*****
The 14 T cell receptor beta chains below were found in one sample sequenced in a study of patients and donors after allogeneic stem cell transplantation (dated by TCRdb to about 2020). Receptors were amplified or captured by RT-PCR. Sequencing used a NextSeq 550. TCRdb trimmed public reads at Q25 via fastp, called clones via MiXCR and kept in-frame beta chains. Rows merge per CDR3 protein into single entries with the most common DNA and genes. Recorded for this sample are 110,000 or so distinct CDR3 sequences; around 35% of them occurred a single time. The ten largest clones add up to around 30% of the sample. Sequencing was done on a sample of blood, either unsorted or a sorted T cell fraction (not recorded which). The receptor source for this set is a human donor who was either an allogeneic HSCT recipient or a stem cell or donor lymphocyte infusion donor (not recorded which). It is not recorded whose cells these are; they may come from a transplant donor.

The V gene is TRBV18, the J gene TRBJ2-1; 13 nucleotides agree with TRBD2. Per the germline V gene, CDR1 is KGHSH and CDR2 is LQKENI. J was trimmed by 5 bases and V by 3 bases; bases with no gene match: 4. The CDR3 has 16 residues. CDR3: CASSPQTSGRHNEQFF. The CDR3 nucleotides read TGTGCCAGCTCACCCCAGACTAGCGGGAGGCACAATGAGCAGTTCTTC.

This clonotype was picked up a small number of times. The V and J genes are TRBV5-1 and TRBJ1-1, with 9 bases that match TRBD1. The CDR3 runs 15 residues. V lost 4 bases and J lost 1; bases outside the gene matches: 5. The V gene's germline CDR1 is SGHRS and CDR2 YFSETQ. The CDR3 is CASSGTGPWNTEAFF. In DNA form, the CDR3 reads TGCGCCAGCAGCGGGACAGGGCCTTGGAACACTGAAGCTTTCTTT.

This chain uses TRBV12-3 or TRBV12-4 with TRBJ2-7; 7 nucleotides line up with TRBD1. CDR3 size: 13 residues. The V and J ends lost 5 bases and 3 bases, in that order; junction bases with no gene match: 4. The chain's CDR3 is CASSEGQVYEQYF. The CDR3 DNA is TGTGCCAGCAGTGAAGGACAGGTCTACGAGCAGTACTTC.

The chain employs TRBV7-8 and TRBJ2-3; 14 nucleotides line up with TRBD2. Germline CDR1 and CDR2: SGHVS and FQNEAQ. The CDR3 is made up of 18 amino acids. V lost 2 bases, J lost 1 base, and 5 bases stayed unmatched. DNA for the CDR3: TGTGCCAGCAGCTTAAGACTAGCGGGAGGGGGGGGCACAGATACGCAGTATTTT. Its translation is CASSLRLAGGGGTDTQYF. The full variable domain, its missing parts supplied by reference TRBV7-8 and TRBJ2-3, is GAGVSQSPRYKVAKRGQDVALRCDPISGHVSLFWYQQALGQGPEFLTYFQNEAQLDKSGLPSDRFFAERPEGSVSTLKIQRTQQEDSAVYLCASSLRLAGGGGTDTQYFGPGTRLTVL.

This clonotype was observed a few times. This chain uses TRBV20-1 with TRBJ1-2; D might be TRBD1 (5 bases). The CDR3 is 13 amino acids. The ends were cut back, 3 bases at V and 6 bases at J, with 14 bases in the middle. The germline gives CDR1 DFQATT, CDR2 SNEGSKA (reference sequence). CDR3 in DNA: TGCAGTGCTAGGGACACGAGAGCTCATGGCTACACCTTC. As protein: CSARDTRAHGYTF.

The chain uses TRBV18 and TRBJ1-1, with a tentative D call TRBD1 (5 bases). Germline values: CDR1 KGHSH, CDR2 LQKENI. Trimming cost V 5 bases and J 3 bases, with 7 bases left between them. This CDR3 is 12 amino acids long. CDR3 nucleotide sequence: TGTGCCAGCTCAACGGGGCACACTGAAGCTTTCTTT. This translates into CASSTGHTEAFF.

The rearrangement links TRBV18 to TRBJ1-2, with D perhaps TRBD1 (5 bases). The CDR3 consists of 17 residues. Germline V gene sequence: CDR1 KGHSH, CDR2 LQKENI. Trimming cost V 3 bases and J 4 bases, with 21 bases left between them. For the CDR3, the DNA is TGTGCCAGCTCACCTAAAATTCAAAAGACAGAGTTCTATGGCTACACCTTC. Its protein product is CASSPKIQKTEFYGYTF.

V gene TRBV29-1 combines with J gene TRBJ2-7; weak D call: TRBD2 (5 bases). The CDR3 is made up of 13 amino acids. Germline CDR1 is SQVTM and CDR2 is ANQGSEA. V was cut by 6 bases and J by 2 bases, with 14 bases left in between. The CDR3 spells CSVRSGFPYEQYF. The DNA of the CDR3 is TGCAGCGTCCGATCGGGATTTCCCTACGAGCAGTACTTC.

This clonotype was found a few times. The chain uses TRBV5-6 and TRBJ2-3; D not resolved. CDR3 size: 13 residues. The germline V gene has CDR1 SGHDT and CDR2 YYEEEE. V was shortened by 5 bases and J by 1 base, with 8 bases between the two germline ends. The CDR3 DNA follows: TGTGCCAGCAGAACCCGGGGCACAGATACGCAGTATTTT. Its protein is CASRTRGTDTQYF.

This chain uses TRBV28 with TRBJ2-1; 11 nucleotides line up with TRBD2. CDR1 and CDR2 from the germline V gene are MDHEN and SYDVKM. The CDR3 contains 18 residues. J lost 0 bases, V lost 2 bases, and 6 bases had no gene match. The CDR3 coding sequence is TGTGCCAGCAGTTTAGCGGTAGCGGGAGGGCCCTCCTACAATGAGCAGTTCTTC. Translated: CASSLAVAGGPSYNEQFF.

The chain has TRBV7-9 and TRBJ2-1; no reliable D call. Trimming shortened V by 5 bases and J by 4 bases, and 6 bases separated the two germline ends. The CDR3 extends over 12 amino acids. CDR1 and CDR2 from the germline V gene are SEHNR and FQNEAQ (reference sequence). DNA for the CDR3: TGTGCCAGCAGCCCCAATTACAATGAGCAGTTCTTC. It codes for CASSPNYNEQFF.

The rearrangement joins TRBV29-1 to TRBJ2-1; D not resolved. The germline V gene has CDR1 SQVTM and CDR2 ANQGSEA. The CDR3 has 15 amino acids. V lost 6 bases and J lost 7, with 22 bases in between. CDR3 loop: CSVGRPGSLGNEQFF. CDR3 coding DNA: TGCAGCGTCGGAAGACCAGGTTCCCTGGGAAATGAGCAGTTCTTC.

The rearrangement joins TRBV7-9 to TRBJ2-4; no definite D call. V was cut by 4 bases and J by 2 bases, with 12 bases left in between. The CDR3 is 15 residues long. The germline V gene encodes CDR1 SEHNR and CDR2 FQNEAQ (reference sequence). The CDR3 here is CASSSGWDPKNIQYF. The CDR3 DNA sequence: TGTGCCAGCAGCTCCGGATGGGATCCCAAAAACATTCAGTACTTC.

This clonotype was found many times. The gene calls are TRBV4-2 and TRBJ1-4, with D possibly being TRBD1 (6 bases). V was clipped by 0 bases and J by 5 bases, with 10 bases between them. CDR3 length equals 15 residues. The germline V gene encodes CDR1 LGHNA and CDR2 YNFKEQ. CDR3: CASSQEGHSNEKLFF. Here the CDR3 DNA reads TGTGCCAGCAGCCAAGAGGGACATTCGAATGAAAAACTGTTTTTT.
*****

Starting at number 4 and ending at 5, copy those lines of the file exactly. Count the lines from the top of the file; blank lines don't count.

This chain uses TRBV12-3 or TRBV12-4 with TRBJ2-7; 7 nucleotides line up with TRBD1. CDR3 size: 13 residues. The V and J ends lost 5 bases and 3 bases, in that order; junction bases with no gene match: 4. The chain's CDR3 is CASSEGQVYEQYF. The CDR3 DNA is TGTGCCAGCAGTGAAGGACAGGTCTACGAGCAGTACTTC.

The chain employs TRBV7-8 and TRBJ2-3; 14 nucleotides line up with TRBD2. Germline CDR1 and CDR2: SGHVS and FQNEAQ. The CDR3 is made up of 18 amino acids. V lost 2 bases, J lost 1 base, and 5 bases stayed unmatched. DNA for the CDR3: TGTGCCAGCAGCTTAAGACTAGCGGGAGGGGGGGGCACAGATACGCAGTATTTT. Its translation is CASSLRLAGGGGTDTQYF. The full variable domain, its missing parts supplied by reference TRBV7-8 and TRBJ2-3, is GAGVSQSPRYKVAKRGQDVALRCDPISGHVSLFWYQQALGQGPEFLTYFQNEAQLDKSGLPSDRFFAERPEGSVSTLKIQRTQQEDSAVYLCASSLRLAGGGGTDTQYFGPGTRLTVL.